walking: steady 10-15 mile walk on Sundays or maybe a half marathon walk (2:25-2:40) or a hike (7-10 miles on trails)

Why I do it?
My guesses:

1. I am genetically programed to enjoy it.

2. I get to pretend to be an athlete; I always wanted to be one (it is my Walter Mitty Time). My wife even called me a “pretend athlete” (in a moment of anger, but she was right)

3. I’ve always enjoyed “seeing if I could accomplish a task”. In math, I work on problems just to see if I can solve them. I do the same with computer coding, or with, say, the Daily Jumble. So when it comes to these sports:

“how fast can I swim 1000 yards? 5500 yards?”

“how fast can I walk a half marathon/marathon?” Years ago, it was even “how many miles can I walk in a 24 hour period?”

“how fast can I run 1 mile? 5K? 10K? The Steamboat course?”

“how much can I bench press?” “how many pull ups can I do?” (**)

I don’t know if other animals test themselves in a sporting manner (sans human intervention) but I do know that chimps will work to solve a puzzle just for the fun of it.

4. Yes, I like it that my body looks better with training. No, I do NOT look like an athlete. But I do look better than this.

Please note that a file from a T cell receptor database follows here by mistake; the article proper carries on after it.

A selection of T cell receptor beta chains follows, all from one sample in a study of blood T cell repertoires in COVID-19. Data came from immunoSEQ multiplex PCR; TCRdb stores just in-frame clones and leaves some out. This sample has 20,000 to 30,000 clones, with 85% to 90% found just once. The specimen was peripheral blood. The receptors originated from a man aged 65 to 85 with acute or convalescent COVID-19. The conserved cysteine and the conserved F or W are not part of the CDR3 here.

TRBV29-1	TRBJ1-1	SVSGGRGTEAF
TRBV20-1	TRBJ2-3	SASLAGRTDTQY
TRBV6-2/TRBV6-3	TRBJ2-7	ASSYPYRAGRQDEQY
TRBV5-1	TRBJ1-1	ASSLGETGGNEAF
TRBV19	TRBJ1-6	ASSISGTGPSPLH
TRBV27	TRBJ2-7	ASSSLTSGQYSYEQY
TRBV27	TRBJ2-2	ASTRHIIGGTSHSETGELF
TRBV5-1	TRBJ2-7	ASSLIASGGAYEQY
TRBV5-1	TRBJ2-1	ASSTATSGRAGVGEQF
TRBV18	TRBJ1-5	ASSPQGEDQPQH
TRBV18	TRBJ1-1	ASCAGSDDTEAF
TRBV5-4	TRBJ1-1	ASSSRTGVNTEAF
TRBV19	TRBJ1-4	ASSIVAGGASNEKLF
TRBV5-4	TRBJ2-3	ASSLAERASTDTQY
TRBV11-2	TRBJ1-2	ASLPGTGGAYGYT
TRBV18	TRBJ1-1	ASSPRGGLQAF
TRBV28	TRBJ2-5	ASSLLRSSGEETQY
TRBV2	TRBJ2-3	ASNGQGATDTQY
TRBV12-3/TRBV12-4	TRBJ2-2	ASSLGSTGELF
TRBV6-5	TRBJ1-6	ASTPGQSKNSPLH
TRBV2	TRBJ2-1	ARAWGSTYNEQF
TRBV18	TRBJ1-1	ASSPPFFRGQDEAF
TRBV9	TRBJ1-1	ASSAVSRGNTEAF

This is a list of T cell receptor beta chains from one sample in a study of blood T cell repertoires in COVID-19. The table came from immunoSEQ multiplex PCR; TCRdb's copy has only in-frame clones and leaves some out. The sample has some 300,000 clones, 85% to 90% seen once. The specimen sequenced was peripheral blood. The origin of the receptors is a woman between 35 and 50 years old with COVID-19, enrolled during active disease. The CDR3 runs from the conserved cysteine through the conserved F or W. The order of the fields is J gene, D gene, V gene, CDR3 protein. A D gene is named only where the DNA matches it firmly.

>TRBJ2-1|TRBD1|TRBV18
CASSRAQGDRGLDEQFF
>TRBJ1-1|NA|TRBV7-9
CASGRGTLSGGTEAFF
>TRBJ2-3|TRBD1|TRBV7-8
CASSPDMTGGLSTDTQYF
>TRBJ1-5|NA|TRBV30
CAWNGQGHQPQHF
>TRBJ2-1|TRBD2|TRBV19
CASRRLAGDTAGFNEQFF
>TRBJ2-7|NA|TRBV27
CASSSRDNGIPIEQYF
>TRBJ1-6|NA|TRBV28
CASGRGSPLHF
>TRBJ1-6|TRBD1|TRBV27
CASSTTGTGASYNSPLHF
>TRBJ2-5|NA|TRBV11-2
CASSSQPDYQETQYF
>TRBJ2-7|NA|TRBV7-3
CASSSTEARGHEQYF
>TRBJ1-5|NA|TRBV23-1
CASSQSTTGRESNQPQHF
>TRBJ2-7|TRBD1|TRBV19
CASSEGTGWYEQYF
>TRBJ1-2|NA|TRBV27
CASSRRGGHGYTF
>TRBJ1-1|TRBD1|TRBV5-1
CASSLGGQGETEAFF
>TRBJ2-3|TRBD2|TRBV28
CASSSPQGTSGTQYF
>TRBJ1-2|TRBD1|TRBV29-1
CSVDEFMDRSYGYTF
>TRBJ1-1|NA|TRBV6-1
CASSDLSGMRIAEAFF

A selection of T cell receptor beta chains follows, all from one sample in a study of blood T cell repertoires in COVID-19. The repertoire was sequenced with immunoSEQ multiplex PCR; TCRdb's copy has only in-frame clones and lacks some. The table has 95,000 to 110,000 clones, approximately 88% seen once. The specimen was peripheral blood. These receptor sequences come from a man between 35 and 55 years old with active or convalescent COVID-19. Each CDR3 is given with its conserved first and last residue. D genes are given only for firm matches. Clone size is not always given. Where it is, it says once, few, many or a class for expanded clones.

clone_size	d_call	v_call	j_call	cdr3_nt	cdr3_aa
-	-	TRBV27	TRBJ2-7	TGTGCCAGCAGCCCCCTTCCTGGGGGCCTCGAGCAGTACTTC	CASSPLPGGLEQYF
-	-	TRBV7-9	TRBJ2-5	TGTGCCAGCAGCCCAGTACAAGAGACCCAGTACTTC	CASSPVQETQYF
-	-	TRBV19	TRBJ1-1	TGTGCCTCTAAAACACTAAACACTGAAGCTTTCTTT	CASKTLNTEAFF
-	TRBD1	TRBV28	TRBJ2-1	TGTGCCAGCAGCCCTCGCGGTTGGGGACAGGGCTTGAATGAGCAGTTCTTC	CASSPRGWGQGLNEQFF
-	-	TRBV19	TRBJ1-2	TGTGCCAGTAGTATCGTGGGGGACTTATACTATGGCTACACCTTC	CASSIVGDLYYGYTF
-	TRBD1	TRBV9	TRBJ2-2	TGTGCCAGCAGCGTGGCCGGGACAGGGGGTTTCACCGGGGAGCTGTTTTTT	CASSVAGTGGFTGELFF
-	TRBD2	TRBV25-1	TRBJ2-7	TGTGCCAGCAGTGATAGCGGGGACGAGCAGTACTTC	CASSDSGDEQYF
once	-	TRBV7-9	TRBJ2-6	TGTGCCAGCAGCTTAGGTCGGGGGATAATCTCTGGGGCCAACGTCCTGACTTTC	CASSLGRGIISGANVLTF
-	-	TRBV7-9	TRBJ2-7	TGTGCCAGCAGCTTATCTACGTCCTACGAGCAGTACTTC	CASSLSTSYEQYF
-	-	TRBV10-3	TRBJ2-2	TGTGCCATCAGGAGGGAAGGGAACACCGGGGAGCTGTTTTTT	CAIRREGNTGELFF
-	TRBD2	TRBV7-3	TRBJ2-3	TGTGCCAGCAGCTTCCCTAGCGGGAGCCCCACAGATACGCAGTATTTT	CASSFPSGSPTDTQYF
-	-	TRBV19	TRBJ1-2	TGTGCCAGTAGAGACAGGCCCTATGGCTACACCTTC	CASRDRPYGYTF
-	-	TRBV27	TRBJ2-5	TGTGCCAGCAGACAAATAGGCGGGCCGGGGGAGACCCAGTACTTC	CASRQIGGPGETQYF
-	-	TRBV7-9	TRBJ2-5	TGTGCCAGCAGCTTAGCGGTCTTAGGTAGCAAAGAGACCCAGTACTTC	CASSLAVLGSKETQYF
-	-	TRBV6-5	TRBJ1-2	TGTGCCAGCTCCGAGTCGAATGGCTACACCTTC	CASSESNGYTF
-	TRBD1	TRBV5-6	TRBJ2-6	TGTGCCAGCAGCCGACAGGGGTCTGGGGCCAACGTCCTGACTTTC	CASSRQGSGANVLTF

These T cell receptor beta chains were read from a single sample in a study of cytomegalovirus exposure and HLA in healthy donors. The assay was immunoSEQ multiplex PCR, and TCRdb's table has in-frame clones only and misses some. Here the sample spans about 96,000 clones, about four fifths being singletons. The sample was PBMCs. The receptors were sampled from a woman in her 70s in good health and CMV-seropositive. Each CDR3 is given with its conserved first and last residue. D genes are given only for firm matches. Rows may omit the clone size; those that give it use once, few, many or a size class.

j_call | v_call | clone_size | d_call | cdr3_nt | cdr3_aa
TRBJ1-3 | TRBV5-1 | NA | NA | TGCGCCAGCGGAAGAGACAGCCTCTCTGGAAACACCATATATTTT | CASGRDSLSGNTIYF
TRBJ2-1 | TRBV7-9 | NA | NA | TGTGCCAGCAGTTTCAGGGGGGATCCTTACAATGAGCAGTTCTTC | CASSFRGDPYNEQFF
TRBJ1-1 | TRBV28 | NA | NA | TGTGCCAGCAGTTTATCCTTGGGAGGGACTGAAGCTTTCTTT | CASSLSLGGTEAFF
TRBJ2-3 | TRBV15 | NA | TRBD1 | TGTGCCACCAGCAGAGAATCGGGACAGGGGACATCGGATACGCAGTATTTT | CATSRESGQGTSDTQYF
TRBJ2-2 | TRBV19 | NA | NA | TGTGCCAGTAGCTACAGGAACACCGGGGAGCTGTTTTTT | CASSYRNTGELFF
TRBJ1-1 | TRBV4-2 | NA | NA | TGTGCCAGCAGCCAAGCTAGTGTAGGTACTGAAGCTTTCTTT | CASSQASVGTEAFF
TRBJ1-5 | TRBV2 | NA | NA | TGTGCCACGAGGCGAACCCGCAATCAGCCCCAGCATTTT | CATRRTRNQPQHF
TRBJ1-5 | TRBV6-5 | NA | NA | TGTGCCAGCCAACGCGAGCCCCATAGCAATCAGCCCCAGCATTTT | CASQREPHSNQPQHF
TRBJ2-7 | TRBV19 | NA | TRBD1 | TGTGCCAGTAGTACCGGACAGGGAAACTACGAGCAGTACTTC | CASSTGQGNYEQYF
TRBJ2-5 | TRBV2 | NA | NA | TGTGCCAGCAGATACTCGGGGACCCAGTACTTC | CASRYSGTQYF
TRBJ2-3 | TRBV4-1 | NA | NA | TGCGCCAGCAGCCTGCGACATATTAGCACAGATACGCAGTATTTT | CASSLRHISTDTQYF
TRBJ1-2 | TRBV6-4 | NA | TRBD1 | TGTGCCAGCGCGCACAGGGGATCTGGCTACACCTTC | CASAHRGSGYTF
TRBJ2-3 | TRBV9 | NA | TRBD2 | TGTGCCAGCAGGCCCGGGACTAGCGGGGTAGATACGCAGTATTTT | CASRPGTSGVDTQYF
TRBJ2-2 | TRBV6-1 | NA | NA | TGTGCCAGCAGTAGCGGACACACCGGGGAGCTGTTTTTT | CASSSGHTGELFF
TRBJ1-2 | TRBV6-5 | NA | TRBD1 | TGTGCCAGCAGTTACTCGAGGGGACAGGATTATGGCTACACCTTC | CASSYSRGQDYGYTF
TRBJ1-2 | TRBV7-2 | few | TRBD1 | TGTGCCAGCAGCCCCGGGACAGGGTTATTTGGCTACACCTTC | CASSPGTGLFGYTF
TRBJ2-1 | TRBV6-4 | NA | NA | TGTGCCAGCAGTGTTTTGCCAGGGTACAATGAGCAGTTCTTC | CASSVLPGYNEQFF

Side note: when I was at my fattest…I STILL attempted to work out. I regularly went out for walks (sometimes enduring cat-calls about my obesity)..and yes, these were rather slow walks (say 2 miles in 38-40 minutes). In fact, I sometimes went hiking, though an 8 mile trail loop took me roughly 3-3:15 to do. (about 1 hour slower than now).

Yes, I timed myself even then. I still lifted weights too; even while obese I could still bench press 300 pounds (though I got too fat to do even one proper pull up).

There are other good side benefits (community, social, women in spandex) but I’d continue to exercise even if I had to do so all by myself…even if my “races” were just me, my watch, and a track or a measured pool. That is just how I am.

And NO, I do NOT work out for weight control. My current volume doesn’t really burn that many calories; I control my weight by controlling my eating. Working out to be able to eat more is a death trap for me; I won’t even go there. It might well work for others.

(**) to those who want to know what I can do: my 5K runs have varied from 24:17 to 25:27 this year. My half marathon walk was 2:25; my 1000 yard swim is in the high 17:xx range, and my best bench press for 2014 is: 5 reps with 180, though right now I can only get 2 reps. Body weight: right now, 180 but last year, it was closer to 190 and my best single rep bench was 205.

pull ups: once in a while I can do 15 proper pull ups; a typical workout typically includes 5 sets of 10.

It is what you’d expect from a dedicated but athletically untalented 54 year old “workout bro”.

Yes, I was stronger and faster 5-10-15 years ago, but hey, that’s life.

May 10, 2014 Posted by | hiking, running, swimming, training, walking | , , , , , | Leave a comment

Pull ups, Republicans, Catholic Bishops, economic metaphors and access …..

Social